When ESSA did pass, much of the system already fit in well with the Next Generation system—allowing those in the field to take even further steps such as studying arts equity across different state regions and studying what new funding may be available under ESSA’s eventual appropriations.

“There’s a lot of excitement about hearing more and more about ESSA and what might be possible for schools and how funding might be able to support some programming down at the ground level,” says Jacqueline Coleman, education consultant for the arts with the Connecticut State Department of Education.

What Can I Do Now?

The passage of ESSA was an exciting milestone for music education advocates, but implementation and funding is where the hard work really begins. Teachers, parents, and even interested students can educate themselves about ESSA on’s frequently updated “Everything ESSA” page.

“If you want to be involved, this is the time to learn because we’re at the absolute beginning of the process,” Woodside says. “By understanding the bill now, by becoming the best [policy wonk] teachers out there, music educators can learn how to use what’s in the bill and not allow the bill to dictate to them how it will be implemented.”

Find out what’s happening in your education departments or state music education associations and meet with your representatives at any level to make sure they know about ESSA, the well-rounded education language, and why music education is so important to you.

“I personally believe that visibility is the precursor to advocacy,” Coleman says. “Making the students work, so that it’s not just about banging on the door when you have to but having a healthy presence of the arts in the community, so that people would miss it if it was gone.”

What Is “Well-Rounded”?

“The term ‘well-rounded education’ means courses, activities, and programming in subjects such as English, reading or language arts, writing, science, technology, engineering, mathematics, foreign languages, civics and government, economics, arts, history, geography, computer science, music, career and technical education, health, physical education, and any other subject, as determined by the State or local educational agency, with the purpose of providing all students access to an enriched curriculum and educational experience.”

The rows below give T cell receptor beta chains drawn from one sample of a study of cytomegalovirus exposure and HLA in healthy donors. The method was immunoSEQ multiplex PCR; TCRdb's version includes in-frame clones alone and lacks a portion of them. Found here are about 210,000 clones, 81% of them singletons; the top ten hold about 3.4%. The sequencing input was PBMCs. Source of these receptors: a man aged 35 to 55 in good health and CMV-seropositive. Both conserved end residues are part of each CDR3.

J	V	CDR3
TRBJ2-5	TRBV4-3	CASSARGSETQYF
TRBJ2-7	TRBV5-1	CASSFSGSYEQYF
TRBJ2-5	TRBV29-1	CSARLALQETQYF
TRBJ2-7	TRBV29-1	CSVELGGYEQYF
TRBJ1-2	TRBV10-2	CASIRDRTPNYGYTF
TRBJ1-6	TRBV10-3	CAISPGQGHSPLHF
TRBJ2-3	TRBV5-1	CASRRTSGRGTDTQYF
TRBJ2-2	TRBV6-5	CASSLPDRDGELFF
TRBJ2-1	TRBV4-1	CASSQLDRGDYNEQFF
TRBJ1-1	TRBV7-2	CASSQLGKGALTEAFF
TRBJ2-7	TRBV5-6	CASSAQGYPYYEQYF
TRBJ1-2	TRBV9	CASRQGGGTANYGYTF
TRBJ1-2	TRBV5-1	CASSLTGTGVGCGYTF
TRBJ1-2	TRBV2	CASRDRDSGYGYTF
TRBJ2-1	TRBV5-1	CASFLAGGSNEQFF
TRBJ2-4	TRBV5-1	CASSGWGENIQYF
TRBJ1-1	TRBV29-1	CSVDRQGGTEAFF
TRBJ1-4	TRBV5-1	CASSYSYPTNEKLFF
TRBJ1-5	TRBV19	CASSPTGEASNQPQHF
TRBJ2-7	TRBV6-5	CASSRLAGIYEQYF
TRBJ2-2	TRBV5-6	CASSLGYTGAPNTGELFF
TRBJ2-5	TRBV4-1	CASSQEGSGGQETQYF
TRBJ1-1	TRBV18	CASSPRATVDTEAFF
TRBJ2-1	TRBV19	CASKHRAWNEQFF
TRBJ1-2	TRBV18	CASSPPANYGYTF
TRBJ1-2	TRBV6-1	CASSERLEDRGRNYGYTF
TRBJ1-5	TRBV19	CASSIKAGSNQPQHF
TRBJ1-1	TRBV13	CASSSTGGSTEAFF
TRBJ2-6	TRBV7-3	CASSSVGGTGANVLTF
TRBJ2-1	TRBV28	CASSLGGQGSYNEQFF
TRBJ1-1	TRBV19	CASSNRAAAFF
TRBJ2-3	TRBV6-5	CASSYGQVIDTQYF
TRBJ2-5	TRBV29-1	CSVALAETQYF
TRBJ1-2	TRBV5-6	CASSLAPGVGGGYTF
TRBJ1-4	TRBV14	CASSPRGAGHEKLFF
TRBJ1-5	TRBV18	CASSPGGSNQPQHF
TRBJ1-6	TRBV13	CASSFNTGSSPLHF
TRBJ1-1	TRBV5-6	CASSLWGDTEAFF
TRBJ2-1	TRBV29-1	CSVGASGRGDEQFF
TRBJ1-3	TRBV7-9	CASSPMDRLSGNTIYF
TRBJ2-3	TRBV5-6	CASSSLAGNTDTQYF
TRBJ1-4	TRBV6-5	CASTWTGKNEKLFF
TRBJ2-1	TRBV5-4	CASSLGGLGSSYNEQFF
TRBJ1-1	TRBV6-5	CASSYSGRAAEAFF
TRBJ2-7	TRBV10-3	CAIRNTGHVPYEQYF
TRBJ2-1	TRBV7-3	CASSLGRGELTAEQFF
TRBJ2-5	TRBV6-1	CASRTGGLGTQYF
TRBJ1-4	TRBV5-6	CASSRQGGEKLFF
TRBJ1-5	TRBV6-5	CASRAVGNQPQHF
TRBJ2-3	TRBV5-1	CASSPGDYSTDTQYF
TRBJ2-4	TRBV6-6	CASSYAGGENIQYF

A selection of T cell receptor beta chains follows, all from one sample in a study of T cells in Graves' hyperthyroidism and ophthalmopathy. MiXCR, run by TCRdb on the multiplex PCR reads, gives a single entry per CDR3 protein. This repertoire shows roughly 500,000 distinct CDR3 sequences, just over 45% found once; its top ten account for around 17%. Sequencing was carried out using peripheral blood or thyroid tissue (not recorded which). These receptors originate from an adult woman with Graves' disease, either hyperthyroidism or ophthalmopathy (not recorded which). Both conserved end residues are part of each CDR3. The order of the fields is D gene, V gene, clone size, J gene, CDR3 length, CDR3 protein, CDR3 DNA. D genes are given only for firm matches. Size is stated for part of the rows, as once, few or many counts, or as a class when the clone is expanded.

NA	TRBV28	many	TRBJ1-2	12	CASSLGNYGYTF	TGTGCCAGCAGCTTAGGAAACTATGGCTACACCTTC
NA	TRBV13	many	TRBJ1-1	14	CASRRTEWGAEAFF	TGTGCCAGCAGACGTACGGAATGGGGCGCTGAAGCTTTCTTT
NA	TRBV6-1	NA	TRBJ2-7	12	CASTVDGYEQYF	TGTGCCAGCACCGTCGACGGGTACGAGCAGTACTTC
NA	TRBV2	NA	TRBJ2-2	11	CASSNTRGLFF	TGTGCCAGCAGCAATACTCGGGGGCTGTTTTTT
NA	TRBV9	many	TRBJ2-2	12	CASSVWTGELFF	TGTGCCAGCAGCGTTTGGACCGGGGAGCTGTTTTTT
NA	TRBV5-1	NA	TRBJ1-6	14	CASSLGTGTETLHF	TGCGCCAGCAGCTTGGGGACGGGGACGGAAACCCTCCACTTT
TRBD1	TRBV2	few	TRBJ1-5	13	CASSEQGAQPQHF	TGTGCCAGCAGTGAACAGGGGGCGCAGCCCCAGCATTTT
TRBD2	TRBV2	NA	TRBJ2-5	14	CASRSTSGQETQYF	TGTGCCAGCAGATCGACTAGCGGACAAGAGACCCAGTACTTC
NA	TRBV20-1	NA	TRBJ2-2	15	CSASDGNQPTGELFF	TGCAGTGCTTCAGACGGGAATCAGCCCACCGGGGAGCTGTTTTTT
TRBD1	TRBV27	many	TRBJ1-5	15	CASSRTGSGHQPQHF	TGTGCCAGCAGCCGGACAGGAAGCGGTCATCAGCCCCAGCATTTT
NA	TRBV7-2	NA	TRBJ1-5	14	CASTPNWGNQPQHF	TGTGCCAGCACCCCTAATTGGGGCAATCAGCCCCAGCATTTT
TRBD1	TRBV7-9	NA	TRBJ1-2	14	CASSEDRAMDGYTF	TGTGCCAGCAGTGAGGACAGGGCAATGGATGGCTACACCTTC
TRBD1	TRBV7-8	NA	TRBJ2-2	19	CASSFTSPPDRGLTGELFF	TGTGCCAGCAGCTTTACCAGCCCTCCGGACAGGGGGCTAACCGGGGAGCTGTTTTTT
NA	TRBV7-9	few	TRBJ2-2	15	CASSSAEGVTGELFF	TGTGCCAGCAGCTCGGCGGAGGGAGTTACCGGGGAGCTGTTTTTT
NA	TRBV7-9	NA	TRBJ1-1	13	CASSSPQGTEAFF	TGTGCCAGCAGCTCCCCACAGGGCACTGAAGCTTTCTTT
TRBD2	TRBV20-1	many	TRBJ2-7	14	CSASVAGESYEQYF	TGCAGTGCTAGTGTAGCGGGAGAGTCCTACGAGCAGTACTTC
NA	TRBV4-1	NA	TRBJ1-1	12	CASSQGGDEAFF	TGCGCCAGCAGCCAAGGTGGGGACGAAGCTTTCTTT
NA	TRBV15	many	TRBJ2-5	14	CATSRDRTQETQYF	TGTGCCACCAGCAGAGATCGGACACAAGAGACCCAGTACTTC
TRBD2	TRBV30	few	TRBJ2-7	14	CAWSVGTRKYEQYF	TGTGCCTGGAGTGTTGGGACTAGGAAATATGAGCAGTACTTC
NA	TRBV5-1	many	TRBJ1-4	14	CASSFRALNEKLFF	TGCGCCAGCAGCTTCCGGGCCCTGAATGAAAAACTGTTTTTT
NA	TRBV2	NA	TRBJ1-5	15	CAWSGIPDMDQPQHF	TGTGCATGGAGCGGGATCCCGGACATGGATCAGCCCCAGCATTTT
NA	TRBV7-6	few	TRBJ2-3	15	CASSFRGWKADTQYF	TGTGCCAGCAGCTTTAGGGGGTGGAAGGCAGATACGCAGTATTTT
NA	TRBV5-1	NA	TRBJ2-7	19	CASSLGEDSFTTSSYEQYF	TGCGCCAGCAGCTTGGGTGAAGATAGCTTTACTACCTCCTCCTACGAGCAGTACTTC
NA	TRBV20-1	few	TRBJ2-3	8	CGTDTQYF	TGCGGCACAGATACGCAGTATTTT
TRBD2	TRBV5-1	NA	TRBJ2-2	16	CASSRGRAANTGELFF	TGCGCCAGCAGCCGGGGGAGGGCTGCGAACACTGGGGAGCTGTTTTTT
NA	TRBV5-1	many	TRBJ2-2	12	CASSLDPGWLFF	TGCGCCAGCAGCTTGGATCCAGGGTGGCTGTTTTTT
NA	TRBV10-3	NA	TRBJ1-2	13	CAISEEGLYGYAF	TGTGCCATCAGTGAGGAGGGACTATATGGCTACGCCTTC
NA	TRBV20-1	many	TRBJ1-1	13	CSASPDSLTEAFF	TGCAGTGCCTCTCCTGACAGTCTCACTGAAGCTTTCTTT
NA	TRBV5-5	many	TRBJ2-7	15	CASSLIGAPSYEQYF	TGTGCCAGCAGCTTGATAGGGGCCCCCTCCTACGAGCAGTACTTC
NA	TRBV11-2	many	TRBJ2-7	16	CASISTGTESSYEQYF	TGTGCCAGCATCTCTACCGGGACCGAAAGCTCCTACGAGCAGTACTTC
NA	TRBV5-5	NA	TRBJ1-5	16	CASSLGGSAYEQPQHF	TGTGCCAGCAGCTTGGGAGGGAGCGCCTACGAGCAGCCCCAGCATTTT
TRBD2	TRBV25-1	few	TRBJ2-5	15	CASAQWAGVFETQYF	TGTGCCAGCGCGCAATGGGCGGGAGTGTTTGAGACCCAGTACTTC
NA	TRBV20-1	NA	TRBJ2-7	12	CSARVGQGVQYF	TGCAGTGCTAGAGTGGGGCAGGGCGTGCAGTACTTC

– Title VIII, Sec. 8002, 53 of Every Student Succeeds Act

Photo of  Dr. Stephen L. Pruitt, Kentucky’s Commissioner of Education is courtesy of Bobby Ellis, Kentucky Department of Education.
Photo of NAfME with WI Senator Tammy Baldwin (front center) is courtesy of Brad Schneider.
Photo of speaker is from a Kentucky Town Hall meeting is courtesy of Bobby Ellis, Kentucky Department of Education.
Photo of saxophone player is courtesy of the Kinsella Magnet School of the Performing Arts in Hartford, Connecticut.

About author

Elizabeth Geli

Elizabeth Geli is the assistant editor of Halftime Magazine and a journalist/communications professional in Southern California. Her 11 years at the University of Southern California (USC) Trojan Marching Band included time as a flute player, graduate teaching assistant, and student advocate. She holds a bachelor's degree in Print Journalism and master's degree in Specialized Journalism (The Arts) from USC.